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Schools coping with special ed teacher shortage
sub Ed Robinson pic
Jeanine Robinson, LFMS special education teacher, was recently named 2008 Special Education Teacher of the Year. BoE chairwoman Lily Baker and board member Becky Carter presented a certificate to her at the March 11 BoE meeting. - photo by Photo provided.
The national shortage of special education teachers has not fazed Jeanine Robinson's 26-year career.
Her dedication was recognized at the Liberty County Board of Education meeting last week when she was named Special Education Teacher of the Year.
"I was at a loss for words..." Robinson said when she was told. "Just in my school, alone, there are so many good people. It was an honor, nothing that you do by yourself."
Committed teachers such as Robinson are becoming harder to come by as teachers retire and lack of interest in special education for new teachers, according to the National Education Association.  
"I think it's very hard for special ed teachers these days," Becky Kelly, BoE executive director of exceptional learning, said.
"They just can't get a regular special ed diploma and teach. They also have to get certified in whatever courses they're going to teach...and it's hard to get people to do that," she said.
Besides educational requirements, Robinson said she understands why prospective teachers may shy away from specializing in special education.
"It's a very demanding job," she explained. "Not only are you in the classroom, but there's a lot of documentation and a lot of's rarely an eight-hour a day job."
Robinson attributed her patience as the reason she continues to teach.
"You have to put a lot more into it than what you want to get out of it," she said.
"I love it," the teacher said. "It's a different story every day. No two days are alike."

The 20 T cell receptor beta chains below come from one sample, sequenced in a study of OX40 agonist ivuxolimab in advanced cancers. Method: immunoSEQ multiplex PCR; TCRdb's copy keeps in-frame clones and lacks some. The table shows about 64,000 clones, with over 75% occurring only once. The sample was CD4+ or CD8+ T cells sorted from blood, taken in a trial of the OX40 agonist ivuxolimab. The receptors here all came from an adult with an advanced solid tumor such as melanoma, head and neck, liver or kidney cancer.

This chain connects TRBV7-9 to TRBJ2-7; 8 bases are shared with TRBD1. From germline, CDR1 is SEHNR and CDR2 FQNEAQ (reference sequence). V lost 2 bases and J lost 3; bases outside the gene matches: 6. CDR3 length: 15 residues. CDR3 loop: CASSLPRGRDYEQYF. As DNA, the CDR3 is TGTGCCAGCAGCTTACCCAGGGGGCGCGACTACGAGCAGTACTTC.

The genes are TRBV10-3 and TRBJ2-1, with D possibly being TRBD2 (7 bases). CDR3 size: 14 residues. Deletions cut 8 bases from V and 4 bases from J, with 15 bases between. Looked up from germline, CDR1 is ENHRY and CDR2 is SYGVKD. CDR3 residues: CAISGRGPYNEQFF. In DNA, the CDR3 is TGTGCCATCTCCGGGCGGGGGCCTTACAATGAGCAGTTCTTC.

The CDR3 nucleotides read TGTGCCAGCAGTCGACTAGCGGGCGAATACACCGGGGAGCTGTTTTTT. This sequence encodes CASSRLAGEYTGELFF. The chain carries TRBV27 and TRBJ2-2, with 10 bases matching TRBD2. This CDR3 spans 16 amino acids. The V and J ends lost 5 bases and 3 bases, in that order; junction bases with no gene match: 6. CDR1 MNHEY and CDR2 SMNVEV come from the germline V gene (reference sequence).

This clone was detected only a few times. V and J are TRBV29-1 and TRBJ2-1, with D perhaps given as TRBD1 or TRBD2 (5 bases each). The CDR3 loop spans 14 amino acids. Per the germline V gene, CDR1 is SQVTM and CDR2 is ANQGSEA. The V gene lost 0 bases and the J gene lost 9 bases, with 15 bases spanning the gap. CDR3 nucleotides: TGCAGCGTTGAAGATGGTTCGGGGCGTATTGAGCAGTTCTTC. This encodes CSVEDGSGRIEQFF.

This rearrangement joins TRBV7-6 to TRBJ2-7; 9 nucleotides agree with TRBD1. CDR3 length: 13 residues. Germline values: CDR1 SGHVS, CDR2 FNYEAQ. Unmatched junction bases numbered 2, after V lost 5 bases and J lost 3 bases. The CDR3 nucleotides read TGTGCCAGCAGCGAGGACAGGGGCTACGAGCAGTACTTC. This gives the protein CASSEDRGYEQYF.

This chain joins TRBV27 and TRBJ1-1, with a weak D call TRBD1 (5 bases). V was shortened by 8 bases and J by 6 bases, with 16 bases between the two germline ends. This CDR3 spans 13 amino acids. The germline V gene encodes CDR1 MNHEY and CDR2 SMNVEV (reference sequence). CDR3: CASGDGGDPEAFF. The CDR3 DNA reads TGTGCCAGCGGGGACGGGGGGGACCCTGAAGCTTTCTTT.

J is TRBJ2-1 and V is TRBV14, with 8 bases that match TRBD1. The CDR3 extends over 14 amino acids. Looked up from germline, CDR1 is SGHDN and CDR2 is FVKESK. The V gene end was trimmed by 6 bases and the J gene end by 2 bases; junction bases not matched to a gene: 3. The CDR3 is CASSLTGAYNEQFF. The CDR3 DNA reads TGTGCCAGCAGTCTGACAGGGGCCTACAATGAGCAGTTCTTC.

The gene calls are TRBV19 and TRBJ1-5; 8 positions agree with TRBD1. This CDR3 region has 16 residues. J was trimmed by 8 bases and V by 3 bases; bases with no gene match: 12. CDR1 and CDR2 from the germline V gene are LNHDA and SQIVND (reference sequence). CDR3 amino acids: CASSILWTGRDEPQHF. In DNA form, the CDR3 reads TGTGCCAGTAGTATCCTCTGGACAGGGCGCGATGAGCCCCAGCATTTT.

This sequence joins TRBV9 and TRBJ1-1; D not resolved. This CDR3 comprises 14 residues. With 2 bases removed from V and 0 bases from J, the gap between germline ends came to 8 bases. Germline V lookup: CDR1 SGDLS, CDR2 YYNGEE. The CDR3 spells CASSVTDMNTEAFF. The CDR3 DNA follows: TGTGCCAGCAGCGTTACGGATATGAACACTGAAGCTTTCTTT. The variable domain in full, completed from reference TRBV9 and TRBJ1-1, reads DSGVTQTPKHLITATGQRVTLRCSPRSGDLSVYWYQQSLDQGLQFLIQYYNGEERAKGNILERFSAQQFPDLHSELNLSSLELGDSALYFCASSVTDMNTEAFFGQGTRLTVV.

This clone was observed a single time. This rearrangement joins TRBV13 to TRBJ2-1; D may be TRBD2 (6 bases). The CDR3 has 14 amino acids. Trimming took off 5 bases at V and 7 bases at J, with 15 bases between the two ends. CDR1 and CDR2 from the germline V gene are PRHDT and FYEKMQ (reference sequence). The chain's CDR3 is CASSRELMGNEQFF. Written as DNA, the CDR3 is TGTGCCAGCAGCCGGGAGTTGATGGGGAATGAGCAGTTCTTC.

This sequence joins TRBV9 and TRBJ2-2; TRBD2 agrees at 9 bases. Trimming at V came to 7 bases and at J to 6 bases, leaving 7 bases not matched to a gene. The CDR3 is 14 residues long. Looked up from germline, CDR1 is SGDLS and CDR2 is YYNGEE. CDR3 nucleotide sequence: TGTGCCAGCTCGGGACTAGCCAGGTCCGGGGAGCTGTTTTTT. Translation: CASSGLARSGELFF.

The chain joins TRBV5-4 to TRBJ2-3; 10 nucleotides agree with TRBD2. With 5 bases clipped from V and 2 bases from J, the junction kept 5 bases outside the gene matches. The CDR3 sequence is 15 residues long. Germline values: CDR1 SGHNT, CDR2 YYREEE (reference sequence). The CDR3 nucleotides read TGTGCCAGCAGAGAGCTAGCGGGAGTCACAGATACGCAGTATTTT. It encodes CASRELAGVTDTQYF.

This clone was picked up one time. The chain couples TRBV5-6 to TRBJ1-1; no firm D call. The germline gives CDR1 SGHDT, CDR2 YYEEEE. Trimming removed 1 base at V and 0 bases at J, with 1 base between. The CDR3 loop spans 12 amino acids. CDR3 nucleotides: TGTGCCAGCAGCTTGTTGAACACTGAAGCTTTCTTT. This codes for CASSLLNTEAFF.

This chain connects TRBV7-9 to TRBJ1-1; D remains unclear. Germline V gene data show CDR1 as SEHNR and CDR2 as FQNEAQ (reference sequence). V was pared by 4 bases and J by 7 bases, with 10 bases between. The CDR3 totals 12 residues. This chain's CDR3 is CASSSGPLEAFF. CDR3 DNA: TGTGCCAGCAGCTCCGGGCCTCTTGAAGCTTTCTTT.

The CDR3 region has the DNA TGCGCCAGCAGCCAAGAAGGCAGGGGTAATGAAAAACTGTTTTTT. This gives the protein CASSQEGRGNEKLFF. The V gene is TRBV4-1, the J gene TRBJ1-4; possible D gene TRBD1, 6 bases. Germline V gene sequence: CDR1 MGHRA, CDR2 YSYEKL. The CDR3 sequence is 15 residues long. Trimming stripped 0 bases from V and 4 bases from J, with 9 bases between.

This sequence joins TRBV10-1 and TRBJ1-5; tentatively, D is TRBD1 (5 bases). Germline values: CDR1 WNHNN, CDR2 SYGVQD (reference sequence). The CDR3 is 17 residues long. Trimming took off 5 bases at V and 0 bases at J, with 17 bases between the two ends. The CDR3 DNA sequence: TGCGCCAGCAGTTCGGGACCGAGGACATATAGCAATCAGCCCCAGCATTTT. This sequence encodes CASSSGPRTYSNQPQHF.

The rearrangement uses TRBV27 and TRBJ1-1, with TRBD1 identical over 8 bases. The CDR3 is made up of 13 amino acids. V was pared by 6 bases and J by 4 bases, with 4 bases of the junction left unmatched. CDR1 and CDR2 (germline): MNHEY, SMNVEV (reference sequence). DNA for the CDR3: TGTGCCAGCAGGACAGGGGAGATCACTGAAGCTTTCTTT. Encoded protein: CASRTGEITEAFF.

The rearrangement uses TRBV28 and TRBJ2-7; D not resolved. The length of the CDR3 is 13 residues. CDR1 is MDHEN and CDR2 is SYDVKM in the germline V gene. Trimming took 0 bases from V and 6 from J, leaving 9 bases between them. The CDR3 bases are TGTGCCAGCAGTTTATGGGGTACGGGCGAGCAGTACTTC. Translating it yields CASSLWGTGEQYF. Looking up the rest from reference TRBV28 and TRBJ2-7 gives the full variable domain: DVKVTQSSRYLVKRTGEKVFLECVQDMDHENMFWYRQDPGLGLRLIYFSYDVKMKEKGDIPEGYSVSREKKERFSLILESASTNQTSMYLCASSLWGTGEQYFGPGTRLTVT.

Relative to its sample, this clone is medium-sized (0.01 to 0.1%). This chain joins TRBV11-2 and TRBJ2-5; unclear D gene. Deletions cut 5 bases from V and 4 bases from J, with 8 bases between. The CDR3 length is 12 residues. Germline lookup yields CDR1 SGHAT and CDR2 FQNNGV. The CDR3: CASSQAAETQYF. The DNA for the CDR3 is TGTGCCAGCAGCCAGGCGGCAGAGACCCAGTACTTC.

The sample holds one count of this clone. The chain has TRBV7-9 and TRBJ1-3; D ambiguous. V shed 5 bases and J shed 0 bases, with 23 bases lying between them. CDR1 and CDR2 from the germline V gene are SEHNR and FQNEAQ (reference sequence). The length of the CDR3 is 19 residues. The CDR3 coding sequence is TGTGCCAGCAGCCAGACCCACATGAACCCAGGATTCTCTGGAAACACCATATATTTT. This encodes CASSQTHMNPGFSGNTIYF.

Requirements for students are also different, now that federal guidelines mandate integration in regular classrooms.
"The expectations are higher and a lot of them really do rise up to meet those expectations," Robinson said.
Kelly agreed.
"In my experience, the more opportunities for SWDs (students with disabilities) to be exposed to the general curriculum, the better are their grades and their test scores," she said.
Kelly explained recent shifts are in accordance with No Child Left Behind and the December 2004 reauthorization of the Individuals with Disabilities Education Act.
"The goal for everybody in the United States is 90 percent of special education children have to be educated in the general environment, 80 percent or more of the day," Kelly explained.
She said it is an adjustment for students, teachers and parents.
"That's really different for people because they're used to putting kids in a special education class and they're there all the time," she said.
"That's not acceptable anymore because the expectation is that everybody is going to be exposed to the Georgia performance standards. Everybody's got to be going for a regular ed diploma. Everyone needs to be taught the same curriculum."
She said next year "all entering ninth grade SWDs are to be on a regular diploma track." Only students with the "most significant cognitive disabilities" will be excluded.
Kelly said her department "provides what's best for students and still live within the parameters of the rules and regulations."
She reported approximately 110 special ed teachers on staff, including visually and hearing impaired teachers, speech language pathologists and school psychologists. A transition coordinator and parent mentor is also available.
Kelly attends job recruitment fairs and has special ed teacher ads on various Web sites.
"We are getting some great leads on highly qualified teachers who may be willing to work in Liberty County," she said.
They have already hired four special ed teachers for next year.

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